The dialogue is likewise hard to pull off. There’s a tendency for the dialogue in Biblical dramas to sound like written speeches rather than actual, improvised human speech. The Chosen avoids this problem too. In scenes like Jesus’ conversation with Nicodemus or the Samaritan woman, this results in additional dialogue above and beyond what’s in the gospel accounts. Some might object, but there’s nothing that impacts the substance of the scenes, and the scenes feel like real conversations between real people, rather than actors reciting lines from a text.

The performances are strong. Shahar Isaac is a good Peter – you can see his leadership qualities as well as his brashness. He begins as a man who can talk his way out of any situation (or at least he thinks he can). Paras Patel’s Matthew is very perceptive and always seems to feel like a fish out of water. He never seems to know what to with his hands at any given moment. Erick Avari is great as Nicodemus, a successful man whose certainties begin to unravel. (What a contrast though, between the questioning Nicodemus and the other Pharisees). Lara Silva is also very good as a character only alluded to in the gospels – Peter’s wife.

Then there is Jonathan Roumie as Jesus. True god and true man, Jesus is a difficult character to play. Emphasize His divinity, and you run the risk of making Jesus aloof or unknowable. Emphasize His humanity, and you run the risk of making Him ordinary, just a good guy. The Chosen puts its emphasis on Jesus’ humanity, which I think is the better choice. Here’s why: Jesus’ divinity will naturally be revealed through His healings, His miracles, even His wise, unearthly teachings. Showing His humanity is a reminder that He is also true man, that He knows what we’re feeling because He has felt it too, that He is someone we can relate to and talk to and have a personal relationship with.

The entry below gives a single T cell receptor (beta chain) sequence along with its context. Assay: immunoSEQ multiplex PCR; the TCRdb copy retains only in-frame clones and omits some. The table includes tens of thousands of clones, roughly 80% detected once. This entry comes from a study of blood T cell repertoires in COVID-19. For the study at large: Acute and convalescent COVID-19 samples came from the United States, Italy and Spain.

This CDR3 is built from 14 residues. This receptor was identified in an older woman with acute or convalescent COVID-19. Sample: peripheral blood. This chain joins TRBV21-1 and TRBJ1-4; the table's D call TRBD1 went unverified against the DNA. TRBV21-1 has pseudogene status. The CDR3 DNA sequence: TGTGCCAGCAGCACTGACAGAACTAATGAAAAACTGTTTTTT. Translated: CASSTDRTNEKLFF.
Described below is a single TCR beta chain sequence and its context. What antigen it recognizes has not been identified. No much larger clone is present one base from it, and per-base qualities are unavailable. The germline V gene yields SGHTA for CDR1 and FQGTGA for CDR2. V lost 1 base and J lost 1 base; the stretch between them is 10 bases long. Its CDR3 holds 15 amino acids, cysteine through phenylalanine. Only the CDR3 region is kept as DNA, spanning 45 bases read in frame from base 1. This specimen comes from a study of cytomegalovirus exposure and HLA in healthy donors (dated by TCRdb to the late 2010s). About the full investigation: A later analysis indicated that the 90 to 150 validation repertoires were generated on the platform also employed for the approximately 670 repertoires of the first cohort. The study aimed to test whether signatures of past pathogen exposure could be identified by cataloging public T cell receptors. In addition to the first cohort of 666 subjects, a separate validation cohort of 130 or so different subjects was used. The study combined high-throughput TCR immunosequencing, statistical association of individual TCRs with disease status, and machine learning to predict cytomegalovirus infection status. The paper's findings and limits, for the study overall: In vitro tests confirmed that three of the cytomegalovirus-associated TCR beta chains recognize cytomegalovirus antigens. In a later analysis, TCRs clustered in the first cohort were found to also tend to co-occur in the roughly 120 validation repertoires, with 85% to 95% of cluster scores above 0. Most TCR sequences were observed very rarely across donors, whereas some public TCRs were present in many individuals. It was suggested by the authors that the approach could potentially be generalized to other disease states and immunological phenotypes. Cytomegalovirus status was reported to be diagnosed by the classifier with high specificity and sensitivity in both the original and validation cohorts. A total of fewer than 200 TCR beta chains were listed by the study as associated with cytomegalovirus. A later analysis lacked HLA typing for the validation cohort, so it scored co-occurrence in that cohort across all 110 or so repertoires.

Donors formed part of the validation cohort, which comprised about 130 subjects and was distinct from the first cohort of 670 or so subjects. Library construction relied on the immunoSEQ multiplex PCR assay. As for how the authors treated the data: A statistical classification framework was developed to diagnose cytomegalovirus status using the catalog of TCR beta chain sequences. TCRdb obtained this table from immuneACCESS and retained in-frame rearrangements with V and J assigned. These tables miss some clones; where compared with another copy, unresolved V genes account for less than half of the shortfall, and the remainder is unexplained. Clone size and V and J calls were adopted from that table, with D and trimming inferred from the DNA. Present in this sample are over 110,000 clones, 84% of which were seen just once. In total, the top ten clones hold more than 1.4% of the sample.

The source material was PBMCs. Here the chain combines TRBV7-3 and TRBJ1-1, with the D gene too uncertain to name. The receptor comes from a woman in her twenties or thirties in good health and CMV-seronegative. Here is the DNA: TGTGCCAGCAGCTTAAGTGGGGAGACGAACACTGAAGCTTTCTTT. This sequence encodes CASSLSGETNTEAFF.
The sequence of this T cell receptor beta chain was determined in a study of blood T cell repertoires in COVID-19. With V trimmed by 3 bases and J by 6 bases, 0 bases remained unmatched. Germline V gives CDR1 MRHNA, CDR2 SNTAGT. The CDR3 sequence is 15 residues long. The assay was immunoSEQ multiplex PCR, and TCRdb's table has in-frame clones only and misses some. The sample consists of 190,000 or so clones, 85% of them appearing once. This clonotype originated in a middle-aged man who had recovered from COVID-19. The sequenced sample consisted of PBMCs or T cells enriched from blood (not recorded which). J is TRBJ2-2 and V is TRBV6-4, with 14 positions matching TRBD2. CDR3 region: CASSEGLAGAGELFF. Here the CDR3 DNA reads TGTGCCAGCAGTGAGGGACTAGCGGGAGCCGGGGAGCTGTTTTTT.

G.K. Chesterton, I believe at the end of Orthodoxy, comments that the one side of Jesus the gospels don’t reveal, but that we will see in Heaven, is his sense of humor. A good example of how The Chosen shows Jesus’ human side is in His sense of humor. Two examples:

  1. In the second episode, Jesus joins Mary Magdalene and some friends for a Sabbath dinner. Someone asks where He’s from, and He says “Nazareth.” Another man promptly says, “Can anything good come from Nazareth?” and everyone but Jesus goes silent, with mortified looks on their faces. Jesus smiles and winks at the man who just insulted Him.
  2. At the wedding at Cana, before the miracle, Simon is giving his brother Andrew a hard time because of his utter lack of dancing skills. After the miracle, everyone is out on the dance floor, even Andrew. Simon says to Jesus, “You turned water into wine, could you make my brother a good dancer?” Jesus replies, “There are some miracles even I can’t do.”

Above all, Roumie shows the love and compassion Jesus has for each and every person He meets. Here we see the divine love of Jesus elevating human nature to its loftiest heights.

You can watch The Chosen for free at

Pray the Divine Mercy Chaplet every day for the salvation of souls!

Michael Haverkamp

Michael Haverkamp is a lifelong member of the Roman Catholic Church. He is grateful to his parents for raising him in the faith. He resides in Columbus, Ohio with his amazing wife and three sons. By day he is a (usually) mild-mannered grant writer.

One thought on The Chosen

  1. Agree wholeheartedly, Michael! I was reluctant to watch this at first but was immediately hooked with the first episode. Very compelling & above all, real.